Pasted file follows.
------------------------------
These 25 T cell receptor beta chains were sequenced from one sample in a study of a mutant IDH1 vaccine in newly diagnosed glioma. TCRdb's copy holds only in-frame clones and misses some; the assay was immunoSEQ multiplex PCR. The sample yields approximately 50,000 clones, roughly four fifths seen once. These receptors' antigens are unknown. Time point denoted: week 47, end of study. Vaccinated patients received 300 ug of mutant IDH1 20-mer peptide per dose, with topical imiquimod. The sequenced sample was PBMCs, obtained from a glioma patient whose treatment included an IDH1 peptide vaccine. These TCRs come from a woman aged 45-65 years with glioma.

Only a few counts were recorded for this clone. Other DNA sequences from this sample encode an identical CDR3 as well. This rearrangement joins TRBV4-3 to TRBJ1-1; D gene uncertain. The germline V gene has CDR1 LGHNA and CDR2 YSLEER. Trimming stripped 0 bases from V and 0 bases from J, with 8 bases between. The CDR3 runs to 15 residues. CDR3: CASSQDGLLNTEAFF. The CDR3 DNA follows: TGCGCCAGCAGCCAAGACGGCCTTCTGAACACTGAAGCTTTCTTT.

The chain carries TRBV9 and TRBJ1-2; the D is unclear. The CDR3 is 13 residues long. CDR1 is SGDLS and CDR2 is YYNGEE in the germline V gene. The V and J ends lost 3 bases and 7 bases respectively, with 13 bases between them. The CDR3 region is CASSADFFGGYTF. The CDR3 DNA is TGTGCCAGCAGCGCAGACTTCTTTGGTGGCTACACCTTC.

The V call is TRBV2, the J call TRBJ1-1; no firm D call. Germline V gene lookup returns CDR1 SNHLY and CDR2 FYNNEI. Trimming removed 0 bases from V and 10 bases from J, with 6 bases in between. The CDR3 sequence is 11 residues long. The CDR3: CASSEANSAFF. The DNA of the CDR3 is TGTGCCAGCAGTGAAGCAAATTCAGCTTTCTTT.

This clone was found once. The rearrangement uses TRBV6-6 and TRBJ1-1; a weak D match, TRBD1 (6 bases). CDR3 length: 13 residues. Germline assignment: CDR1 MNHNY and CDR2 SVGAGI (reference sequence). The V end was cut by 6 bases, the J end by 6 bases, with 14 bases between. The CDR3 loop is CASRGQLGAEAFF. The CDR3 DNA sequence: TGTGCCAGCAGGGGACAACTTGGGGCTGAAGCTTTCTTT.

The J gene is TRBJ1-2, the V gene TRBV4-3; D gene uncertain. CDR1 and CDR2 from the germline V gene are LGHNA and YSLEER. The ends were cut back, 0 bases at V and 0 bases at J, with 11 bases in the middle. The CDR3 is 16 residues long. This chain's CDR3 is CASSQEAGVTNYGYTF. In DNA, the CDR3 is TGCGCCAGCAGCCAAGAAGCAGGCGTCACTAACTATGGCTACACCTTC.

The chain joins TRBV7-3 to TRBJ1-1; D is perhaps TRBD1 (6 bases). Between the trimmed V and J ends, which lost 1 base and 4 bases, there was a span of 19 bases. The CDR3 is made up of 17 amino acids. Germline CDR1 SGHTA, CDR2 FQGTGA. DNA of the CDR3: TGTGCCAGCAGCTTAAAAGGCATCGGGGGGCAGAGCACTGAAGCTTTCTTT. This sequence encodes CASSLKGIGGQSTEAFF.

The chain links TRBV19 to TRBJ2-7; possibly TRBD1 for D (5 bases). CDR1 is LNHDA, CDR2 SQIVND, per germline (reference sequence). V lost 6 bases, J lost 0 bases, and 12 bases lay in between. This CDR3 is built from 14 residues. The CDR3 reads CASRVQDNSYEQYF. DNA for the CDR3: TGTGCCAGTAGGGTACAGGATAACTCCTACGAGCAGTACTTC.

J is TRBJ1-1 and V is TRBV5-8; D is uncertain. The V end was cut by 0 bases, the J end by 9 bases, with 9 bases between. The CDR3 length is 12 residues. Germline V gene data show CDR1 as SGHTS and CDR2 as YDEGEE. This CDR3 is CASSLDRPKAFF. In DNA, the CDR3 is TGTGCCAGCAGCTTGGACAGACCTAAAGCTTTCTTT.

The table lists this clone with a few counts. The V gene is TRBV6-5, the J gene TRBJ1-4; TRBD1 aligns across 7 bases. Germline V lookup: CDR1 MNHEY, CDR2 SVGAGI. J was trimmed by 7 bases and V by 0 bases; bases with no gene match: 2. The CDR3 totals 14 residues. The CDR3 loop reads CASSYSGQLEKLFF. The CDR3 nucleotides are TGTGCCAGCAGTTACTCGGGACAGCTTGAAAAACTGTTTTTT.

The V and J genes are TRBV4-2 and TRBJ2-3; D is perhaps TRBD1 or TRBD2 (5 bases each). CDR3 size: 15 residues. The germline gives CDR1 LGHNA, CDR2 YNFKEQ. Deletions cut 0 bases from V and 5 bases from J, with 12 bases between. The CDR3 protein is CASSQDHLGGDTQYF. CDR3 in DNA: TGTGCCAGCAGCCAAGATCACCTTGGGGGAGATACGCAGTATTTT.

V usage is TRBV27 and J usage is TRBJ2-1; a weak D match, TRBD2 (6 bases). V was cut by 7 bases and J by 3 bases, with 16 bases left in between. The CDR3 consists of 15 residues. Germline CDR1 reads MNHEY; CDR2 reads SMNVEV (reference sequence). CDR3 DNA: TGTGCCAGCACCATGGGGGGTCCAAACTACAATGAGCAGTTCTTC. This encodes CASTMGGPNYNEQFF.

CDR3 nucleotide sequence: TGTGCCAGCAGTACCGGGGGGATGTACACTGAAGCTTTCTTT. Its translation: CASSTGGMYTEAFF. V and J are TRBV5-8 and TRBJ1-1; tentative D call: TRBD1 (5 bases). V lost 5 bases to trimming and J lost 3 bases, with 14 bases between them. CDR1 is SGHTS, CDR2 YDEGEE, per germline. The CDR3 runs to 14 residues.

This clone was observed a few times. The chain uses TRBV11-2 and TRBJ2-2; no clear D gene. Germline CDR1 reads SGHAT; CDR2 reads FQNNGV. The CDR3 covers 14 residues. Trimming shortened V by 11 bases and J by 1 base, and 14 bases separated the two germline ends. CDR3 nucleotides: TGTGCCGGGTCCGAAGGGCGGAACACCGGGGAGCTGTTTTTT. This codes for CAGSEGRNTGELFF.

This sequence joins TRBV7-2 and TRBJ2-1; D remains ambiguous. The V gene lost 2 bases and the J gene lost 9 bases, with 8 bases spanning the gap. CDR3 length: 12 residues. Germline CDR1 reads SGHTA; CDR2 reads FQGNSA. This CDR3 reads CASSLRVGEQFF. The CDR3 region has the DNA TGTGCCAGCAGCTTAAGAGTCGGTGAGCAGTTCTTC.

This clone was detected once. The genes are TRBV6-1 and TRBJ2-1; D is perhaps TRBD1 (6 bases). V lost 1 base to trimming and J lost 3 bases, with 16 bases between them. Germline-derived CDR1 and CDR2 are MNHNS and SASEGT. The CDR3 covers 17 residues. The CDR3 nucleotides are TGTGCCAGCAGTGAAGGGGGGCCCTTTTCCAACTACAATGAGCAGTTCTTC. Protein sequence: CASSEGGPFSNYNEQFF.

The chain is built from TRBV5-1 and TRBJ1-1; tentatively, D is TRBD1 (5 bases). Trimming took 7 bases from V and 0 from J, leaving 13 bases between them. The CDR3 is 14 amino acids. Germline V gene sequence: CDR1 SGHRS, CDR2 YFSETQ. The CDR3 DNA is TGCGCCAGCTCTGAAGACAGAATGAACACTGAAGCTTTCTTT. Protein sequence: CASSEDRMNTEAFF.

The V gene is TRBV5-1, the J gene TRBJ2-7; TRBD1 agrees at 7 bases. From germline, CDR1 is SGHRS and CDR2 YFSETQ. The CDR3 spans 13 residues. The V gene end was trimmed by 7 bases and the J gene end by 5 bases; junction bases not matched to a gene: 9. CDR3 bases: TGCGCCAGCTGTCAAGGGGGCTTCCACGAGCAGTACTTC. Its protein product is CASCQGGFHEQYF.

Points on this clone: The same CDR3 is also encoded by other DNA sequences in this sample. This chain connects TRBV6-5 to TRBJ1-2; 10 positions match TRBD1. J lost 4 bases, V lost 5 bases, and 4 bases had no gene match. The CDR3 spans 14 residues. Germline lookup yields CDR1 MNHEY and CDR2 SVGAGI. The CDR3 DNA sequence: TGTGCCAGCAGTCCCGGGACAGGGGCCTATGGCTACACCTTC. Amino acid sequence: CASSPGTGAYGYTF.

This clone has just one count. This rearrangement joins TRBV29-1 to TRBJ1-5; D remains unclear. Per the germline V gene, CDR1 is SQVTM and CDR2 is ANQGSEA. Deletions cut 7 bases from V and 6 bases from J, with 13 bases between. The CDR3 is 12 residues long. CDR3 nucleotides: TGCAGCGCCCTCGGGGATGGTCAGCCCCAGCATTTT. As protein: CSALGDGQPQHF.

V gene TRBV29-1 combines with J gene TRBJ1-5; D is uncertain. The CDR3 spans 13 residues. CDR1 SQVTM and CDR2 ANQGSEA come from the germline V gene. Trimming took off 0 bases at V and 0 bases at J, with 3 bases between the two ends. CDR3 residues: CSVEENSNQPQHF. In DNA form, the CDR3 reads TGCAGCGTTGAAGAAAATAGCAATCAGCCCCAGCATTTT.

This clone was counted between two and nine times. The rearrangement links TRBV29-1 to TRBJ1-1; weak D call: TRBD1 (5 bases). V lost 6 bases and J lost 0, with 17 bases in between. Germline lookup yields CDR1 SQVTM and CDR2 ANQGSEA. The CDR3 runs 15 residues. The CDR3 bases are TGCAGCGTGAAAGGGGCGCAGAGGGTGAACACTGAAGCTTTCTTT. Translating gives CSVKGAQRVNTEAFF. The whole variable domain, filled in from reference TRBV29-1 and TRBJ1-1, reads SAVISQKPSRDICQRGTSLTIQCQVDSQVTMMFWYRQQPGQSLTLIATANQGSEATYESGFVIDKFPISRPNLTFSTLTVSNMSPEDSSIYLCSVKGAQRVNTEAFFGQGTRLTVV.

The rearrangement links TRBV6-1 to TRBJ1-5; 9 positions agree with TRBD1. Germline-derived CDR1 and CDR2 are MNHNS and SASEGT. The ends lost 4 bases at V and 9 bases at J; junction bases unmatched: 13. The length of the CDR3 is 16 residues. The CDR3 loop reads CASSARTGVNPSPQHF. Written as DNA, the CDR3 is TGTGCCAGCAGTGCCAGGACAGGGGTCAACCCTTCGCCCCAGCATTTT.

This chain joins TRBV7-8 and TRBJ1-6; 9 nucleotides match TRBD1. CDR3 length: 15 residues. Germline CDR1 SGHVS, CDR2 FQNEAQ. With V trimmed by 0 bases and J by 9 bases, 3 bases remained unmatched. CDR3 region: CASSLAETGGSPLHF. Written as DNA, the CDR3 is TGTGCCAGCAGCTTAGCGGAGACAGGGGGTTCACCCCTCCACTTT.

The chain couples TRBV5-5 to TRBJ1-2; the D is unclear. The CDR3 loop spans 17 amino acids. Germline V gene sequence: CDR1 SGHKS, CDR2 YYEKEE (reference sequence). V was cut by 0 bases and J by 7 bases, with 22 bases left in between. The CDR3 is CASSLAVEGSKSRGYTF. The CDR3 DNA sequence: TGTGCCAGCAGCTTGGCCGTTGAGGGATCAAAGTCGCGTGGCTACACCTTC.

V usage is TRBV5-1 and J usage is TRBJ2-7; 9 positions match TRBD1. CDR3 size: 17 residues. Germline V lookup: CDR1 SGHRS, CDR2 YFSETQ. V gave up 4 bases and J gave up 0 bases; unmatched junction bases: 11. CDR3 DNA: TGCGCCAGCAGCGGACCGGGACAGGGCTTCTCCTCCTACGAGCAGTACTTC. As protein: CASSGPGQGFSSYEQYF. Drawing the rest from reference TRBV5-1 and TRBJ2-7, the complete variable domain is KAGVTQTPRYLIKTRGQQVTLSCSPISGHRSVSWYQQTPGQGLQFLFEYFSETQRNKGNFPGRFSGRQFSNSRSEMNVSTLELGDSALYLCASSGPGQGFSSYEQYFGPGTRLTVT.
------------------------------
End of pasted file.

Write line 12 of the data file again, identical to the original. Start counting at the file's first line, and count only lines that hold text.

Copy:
V usage is TRBV27 and J usage is TRBJ2-1; a weak D match, TRBD2 (6 bases). V was cut by 7 bases and J by 3 bases, with 16 bases left in between. The CDR3 consists of 15 residues. Germline CDR1 reads MNHEY; CDR2 reads SMNVEV (reference sequence). CDR3 DNA: TGTGCCAGCACCATGGGGGGTCCAAACTACAATGAGCAGTTCTTC. This encodes CASTMGGPNYNEQFF.